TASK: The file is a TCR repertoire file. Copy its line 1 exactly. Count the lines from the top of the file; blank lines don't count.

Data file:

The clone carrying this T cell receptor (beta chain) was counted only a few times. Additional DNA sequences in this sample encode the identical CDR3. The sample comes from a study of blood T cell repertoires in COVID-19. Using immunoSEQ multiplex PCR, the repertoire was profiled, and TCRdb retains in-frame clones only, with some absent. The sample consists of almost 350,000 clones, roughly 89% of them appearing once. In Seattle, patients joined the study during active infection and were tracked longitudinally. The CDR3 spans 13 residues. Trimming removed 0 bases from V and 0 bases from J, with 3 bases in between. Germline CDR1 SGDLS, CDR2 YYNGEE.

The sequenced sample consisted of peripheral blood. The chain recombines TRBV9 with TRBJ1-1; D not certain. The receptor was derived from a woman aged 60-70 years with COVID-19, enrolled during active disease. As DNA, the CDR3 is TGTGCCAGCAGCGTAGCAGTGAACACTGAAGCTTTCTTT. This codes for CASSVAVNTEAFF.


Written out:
The clone carrying this T cell receptor (beta chain) was counted only a few times. Additional DNA sequences in this sample encode the identical CDR3. The sample comes from a study of blood T cell repertoires in COVID-19. Using immunoSEQ multiplex PCR, the repertoire was profiled, and TCRdb retains in-frame clones only, with some absent. The sample consists of almost 350,000 clones, roughly 89% of them appearing once. In Seattle, patients joined the study during active infection and were tracked longitudinally. The CDR3 spans 13 residues. Trimming removed 0 bases from V and 0 bases from J, with 3 bases in between. Germline CDR1 SGDLS, CDR2 YYNGEE.